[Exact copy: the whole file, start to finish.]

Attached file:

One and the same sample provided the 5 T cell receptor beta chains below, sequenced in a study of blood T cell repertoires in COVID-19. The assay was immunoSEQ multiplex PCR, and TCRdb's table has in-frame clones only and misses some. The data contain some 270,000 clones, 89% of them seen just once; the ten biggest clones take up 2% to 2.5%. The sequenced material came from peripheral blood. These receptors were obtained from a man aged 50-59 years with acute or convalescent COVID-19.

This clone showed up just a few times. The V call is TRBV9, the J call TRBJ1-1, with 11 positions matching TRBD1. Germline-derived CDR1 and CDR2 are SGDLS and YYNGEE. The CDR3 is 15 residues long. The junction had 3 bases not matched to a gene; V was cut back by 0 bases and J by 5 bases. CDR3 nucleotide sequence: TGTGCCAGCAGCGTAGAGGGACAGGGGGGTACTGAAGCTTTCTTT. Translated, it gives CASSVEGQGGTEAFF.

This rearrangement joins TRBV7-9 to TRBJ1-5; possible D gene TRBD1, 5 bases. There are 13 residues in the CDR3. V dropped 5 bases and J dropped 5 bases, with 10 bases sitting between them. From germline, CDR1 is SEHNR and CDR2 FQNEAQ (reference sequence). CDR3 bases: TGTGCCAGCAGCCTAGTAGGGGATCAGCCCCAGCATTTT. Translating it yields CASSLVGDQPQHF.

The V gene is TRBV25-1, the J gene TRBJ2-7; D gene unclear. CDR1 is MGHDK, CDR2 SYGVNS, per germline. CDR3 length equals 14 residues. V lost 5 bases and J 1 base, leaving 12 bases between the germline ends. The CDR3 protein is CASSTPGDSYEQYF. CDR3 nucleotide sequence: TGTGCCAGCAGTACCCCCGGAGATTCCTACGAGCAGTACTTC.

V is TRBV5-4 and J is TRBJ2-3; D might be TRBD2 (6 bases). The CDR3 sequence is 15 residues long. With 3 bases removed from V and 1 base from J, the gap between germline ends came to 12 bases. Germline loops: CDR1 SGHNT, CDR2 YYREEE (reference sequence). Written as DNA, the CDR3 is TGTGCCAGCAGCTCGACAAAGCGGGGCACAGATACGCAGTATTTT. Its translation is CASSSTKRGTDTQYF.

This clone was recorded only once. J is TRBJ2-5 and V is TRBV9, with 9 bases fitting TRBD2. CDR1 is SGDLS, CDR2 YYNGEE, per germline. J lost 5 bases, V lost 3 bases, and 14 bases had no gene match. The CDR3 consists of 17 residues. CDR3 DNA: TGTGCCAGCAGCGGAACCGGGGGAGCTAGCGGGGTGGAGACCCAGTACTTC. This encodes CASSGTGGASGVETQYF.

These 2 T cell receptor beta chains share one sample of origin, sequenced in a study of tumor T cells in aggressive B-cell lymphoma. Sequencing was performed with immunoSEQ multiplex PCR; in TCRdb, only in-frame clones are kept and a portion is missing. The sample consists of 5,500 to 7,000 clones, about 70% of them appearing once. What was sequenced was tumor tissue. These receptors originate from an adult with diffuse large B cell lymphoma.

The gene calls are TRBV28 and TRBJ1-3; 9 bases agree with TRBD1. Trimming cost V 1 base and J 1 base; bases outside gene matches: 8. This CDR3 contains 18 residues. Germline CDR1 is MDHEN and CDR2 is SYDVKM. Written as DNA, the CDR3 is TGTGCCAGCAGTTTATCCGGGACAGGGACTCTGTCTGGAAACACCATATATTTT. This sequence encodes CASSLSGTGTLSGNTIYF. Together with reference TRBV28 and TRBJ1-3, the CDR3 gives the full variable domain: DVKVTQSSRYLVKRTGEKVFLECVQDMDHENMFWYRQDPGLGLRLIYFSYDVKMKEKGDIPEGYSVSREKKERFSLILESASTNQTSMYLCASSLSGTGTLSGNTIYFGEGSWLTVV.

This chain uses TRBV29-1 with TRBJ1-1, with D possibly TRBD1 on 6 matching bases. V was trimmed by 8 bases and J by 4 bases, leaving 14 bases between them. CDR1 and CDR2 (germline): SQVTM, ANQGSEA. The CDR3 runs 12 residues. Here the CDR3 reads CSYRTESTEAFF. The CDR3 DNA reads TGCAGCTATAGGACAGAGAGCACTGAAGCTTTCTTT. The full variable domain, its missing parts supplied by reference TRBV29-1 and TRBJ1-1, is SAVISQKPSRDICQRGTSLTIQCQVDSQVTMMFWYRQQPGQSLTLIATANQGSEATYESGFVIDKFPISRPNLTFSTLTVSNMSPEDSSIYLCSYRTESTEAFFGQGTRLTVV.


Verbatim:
One and the same sample provided the 5 T cell receptor beta chains below, sequenced in a study of blood T cell repertoires in COVID-19. The assay was immunoSEQ multiplex PCR, and TCRdb's table has in-frame clones only and misses some. The data contain some 270,000 clones, 89% of them seen just once; the ten biggest clones take up 2% to 2.5%. The sequenced material came from peripheral blood. These receptors were obtained from a man aged 50-59 years with acute or convalescent COVID-19.

This clone showed up just a few times. The V call is TRBV9, the J call TRBJ1-1, with 11 positions matching TRBD1. Germline-derived CDR1 and CDR2 are SGDLS and YYNGEE. The CDR3 is 15 residues long. The junction had 3 bases not matched to a gene; V was cut back by 0 bases and J by 5 bases. CDR3 nucleotide sequence: TGTGCCAGCAGCGTAGAGGGACAGGGGGGTACTGAAGCTTTCTTT. Translated, it gives CASSVEGQGGTEAFF.

This rearrangement joins TRBV7-9 to TRBJ1-5; possible D gene TRBD1, 5 bases. There are 13 residues in the CDR3. V dropped 5 bases and J dropped 5 bases, with 10 bases sitting between them. From germline, CDR1 is SEHNR and CDR2 FQNEAQ (reference sequence). CDR3 bases: TGTGCCAGCAGCCTAGTAGGGGATCAGCCCCAGCATTTT. Translating it yields CASSLVGDQPQHF.

The V gene is TRBV25-1, the J gene TRBJ2-7; D gene unclear. CDR1 is MGHDK, CDR2 SYGVNS, per germline. CDR3 length equals 14 residues. V lost 5 bases and J 1 base, leaving 12 bases between the germline ends. The CDR3 protein is CASSTPGDSYEQYF. CDR3 nucleotide sequence: TGTGCCAGCAGTACCCCCGGAGATTCCTACGAGCAGTACTTC.

V is TRBV5-4 and J is TRBJ2-3; D might be TRBD2 (6 bases). The CDR3 sequence is 15 residues long. With 3 bases removed from V and 1 base from J, the gap between germline ends came to 12 bases. Germline loops: CDR1 SGHNT, CDR2 YYREEE (reference sequence). Written as DNA, the CDR3 is TGTGCCAGCAGCTCGACAAAGCGGGGCACAGATACGCAGTATTTT. Its translation is CASSSTKRGTDTQYF.

This clone was recorded only once. J is TRBJ2-5 and V is TRBV9, with 9 bases fitting TRBD2. CDR1 is SGDLS, CDR2 YYNGEE, per germline. J lost 5 bases, V lost 3 bases, and 14 bases had no gene match. The CDR3 consists of 17 residues. CDR3 DNA: TGTGCCAGCAGCGGAACCGGGGGAGCTAGCGGGGTGGAGACCCAGTACTTC. This encodes CASSGTGGASGVETQYF.

These 2 T cell receptor beta chains share one sample of origin, sequenced in a study of tumor T cells in aggressive B-cell lymphoma. Sequencing was performed with immunoSEQ multiplex PCR; in TCRdb, only in-frame clones are kept and a portion is missing. The sample consists of 5,500 to 7,000 clones, about 70% of them appearing once. What was sequenced was tumor tissue. These receptors originate from an adult with diffuse large B cell lymphoma.

The gene calls are TRBV28 and TRBJ1-3; 9 bases agree with TRBD1. Trimming cost V 1 base and J 1 base; bases outside gene matches: 8. This CDR3 contains 18 residues. Germline CDR1 is MDHEN and CDR2 is SYDVKM. Written as DNA, the CDR3 is TGTGCCAGCAGTTTATCCGGGACAGGGACTCTGTCTGGAAACACCATATATTTT. This sequence encodes CASSLSGTGTLSGNTIYF. Together with reference TRBV28 and TRBJ1-3, the CDR3 gives the full variable domain: DVKVTQSSRYLVKRTGEKVFLECVQDMDHENMFWYRQDPGLGLRLIYFSYDVKMKEKGDIPEGYSVSREKKERFSLILESASTNQTSMYLCASSLSGTGTLSGNTIYFGEGSWLTVV.

This chain uses TRBV29-1 with TRBJ1-1, with D possibly TRBD1 on 6 matching bases. V was trimmed by 8 bases and J by 4 bases, leaving 14 bases between them. CDR1 and CDR2 (germline): SQVTM, ANQGSEA. The CDR3 runs 12 residues. Here the CDR3 reads CSYRTESTEAFF. The CDR3 DNA reads TGCAGCTATAGGACAGAGAGCACTGAAGCTTTCTTT. The full variable domain, its missing parts supplied by reference TRBV29-1 and TRBJ1-1, is SAVISQKPSRDICQRGTSLTIQCQVDSQVTMMFWYRQQPGQSLTLIATANQGSEATYESGFVIDKFPISRPNLTFSTLTVSNMSPEDSSIYLCSYRTESTEAFFGQGTRLTVV.